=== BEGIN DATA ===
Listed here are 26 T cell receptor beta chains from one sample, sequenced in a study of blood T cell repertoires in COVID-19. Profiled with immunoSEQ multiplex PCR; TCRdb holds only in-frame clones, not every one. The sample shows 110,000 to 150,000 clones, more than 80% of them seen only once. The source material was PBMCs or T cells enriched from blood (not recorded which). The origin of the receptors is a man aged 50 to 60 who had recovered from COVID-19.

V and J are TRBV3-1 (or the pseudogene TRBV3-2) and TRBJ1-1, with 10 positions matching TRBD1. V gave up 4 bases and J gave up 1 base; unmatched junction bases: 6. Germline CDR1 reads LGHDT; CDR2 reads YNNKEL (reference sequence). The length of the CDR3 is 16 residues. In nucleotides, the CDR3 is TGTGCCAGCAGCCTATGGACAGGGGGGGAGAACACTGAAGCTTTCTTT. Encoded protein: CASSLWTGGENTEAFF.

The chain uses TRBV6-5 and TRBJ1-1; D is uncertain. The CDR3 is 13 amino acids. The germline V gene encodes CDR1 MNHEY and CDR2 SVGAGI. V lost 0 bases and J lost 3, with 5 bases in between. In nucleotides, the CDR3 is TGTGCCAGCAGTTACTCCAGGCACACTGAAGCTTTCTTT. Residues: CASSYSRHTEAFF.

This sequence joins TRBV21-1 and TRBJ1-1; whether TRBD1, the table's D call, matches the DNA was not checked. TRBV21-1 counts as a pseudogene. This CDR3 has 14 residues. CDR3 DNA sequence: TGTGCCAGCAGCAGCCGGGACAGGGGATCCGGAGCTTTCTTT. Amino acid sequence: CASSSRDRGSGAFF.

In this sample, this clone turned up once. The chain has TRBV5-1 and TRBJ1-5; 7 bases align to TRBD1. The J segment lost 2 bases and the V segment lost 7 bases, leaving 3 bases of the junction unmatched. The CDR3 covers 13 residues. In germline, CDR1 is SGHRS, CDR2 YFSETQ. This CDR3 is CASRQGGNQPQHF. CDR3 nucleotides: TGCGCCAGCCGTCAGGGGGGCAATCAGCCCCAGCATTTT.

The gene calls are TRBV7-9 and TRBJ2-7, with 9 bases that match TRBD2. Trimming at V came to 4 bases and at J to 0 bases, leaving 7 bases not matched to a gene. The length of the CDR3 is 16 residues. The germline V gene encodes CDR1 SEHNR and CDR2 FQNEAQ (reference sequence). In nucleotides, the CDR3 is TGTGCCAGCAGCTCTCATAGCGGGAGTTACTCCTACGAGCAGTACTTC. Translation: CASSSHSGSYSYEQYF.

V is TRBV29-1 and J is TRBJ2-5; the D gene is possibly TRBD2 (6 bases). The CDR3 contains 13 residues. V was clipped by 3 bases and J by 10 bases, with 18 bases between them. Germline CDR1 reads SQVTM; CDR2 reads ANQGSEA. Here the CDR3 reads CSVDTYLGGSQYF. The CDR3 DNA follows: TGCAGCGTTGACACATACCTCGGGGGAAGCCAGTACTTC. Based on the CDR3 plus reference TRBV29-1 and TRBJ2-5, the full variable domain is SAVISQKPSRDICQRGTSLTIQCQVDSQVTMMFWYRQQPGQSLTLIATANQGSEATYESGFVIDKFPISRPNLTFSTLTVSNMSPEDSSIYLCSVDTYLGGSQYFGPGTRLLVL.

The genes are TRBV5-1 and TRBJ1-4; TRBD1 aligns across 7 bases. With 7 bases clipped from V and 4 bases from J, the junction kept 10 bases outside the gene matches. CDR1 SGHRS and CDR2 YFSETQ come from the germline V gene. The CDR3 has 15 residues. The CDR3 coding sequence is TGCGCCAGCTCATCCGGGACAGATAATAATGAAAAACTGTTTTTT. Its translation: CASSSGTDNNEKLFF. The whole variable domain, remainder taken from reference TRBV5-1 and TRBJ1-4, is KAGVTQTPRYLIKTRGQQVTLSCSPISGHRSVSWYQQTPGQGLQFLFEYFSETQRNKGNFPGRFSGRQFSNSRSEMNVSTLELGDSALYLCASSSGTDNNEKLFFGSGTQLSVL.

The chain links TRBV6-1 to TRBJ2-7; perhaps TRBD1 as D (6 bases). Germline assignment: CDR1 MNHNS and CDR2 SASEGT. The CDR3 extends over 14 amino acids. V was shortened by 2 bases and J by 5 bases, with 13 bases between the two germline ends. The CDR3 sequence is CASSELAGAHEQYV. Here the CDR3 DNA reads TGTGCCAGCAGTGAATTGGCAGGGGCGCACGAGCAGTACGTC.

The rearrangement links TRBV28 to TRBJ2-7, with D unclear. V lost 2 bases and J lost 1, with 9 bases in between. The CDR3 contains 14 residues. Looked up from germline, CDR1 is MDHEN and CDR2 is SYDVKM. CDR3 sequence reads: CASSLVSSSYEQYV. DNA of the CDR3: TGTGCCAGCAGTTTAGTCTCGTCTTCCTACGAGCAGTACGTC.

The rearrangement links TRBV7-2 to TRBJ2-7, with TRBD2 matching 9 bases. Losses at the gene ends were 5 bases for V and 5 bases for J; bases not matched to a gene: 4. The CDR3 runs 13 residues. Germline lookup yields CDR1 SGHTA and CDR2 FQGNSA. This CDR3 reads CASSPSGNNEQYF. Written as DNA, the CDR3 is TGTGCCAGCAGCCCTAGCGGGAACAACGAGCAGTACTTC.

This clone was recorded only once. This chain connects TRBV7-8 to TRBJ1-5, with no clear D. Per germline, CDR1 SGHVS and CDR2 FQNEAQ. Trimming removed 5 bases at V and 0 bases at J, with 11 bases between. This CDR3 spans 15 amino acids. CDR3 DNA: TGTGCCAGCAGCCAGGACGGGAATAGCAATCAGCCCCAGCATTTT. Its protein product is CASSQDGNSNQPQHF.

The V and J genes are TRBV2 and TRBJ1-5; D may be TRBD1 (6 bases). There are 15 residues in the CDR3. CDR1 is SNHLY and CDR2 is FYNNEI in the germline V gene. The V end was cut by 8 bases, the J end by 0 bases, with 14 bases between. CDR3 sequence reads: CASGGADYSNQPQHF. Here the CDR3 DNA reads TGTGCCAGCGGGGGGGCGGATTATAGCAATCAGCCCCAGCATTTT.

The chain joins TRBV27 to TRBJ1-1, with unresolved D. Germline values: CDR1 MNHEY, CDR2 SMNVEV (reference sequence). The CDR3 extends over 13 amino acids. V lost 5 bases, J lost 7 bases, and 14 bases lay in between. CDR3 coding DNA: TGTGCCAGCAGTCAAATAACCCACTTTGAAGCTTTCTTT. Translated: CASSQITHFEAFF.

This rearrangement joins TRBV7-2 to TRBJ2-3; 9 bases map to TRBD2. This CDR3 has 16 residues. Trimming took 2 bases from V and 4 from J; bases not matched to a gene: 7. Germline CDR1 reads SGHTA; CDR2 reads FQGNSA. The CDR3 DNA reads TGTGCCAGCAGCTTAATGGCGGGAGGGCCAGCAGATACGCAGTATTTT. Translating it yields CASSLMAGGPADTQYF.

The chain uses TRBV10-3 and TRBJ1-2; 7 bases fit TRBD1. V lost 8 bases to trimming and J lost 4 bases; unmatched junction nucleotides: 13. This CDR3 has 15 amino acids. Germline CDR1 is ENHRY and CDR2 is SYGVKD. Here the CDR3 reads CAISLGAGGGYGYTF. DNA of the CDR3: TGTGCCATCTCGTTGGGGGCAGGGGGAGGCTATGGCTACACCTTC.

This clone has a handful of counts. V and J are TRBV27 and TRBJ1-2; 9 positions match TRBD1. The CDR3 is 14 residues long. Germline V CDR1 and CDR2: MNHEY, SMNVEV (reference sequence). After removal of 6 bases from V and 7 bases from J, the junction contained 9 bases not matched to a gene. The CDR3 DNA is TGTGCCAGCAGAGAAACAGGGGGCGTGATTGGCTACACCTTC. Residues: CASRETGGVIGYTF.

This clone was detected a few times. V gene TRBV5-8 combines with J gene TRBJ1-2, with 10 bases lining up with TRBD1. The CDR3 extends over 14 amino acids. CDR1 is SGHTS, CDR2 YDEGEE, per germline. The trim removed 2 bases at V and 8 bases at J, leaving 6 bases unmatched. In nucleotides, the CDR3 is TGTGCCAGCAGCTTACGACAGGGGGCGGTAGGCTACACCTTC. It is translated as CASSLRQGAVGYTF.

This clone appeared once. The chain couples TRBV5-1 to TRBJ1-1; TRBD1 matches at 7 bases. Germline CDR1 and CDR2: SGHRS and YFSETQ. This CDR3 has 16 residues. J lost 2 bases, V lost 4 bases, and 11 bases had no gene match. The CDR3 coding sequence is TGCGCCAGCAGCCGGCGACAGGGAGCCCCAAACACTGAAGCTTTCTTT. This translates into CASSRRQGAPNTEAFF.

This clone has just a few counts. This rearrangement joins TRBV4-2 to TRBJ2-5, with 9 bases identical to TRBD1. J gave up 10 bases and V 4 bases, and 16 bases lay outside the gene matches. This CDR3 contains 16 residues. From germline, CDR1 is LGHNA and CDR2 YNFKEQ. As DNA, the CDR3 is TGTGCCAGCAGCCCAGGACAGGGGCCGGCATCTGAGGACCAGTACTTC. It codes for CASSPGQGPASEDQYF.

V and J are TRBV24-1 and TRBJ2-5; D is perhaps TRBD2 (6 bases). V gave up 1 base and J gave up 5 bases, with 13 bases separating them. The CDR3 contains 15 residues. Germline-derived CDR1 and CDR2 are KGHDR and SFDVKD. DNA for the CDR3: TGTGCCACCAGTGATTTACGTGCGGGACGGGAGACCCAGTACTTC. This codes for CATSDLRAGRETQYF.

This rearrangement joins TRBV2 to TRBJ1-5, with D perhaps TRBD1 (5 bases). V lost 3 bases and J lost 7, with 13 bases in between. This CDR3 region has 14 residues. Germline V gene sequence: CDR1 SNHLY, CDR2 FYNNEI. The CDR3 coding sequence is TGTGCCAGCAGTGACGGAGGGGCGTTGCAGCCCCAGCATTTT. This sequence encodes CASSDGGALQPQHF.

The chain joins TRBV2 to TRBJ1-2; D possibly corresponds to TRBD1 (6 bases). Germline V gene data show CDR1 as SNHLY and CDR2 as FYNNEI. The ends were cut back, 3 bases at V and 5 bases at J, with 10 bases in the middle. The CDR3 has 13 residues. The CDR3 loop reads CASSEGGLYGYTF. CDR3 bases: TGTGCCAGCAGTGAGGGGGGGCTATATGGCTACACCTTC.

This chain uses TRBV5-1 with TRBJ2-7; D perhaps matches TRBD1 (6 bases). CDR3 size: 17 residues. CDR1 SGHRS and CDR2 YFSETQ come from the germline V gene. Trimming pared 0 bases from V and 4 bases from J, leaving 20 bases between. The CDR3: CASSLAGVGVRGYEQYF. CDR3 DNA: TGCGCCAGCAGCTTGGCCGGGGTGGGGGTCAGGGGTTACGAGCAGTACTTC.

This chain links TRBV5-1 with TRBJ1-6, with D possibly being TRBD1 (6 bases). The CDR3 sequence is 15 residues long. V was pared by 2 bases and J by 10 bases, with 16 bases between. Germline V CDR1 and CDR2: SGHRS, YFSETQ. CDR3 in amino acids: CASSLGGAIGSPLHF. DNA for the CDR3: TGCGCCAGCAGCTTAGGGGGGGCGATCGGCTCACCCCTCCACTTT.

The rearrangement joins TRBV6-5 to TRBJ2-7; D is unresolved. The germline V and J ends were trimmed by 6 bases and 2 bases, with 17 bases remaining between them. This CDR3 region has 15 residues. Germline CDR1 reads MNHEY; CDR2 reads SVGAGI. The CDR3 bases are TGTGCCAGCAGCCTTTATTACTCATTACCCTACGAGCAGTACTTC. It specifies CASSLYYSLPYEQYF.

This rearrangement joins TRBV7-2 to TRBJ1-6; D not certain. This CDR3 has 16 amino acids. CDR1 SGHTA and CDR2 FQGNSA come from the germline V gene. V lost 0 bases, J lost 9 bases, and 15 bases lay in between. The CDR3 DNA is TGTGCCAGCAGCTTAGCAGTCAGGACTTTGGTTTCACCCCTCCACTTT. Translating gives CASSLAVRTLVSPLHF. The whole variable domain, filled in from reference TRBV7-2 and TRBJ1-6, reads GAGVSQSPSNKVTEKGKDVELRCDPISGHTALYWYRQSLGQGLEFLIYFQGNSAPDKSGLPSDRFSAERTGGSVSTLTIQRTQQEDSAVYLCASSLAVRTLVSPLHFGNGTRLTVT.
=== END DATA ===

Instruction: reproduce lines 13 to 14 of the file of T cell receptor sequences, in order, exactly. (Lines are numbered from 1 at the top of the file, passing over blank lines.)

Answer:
The V and J genes are TRBV2 and TRBJ1-5; D may be TRBD1 (6 bases). There are 15 residues in the CDR3. CDR1 is SNHLY and CDR2 is FYNNEI in the germline V gene. The V end was cut by 8 bases, the J end by 0 bases, with 14 bases between. CDR3 sequence reads: CASGGADYSNQPQHF. Here the CDR3 DNA reads TGTGCCAGCGGGGGGGCGGATTATAGCAATCAGCCCCAGCATTTT.

The chain joins TRBV27 to TRBJ1-1, with unresolved D. Germline values: CDR1 MNHEY, CDR2 SMNVEV (reference sequence). The CDR3 extends over 13 amino acids. V lost 5 bases, J lost 7 bases, and 14 bases lay in between. CDR3 coding DNA: TGTGCCAGCAGTCAAATAACCCACTTTGAAGCTTTCTTT. Translated: CASSQITHFEAFF.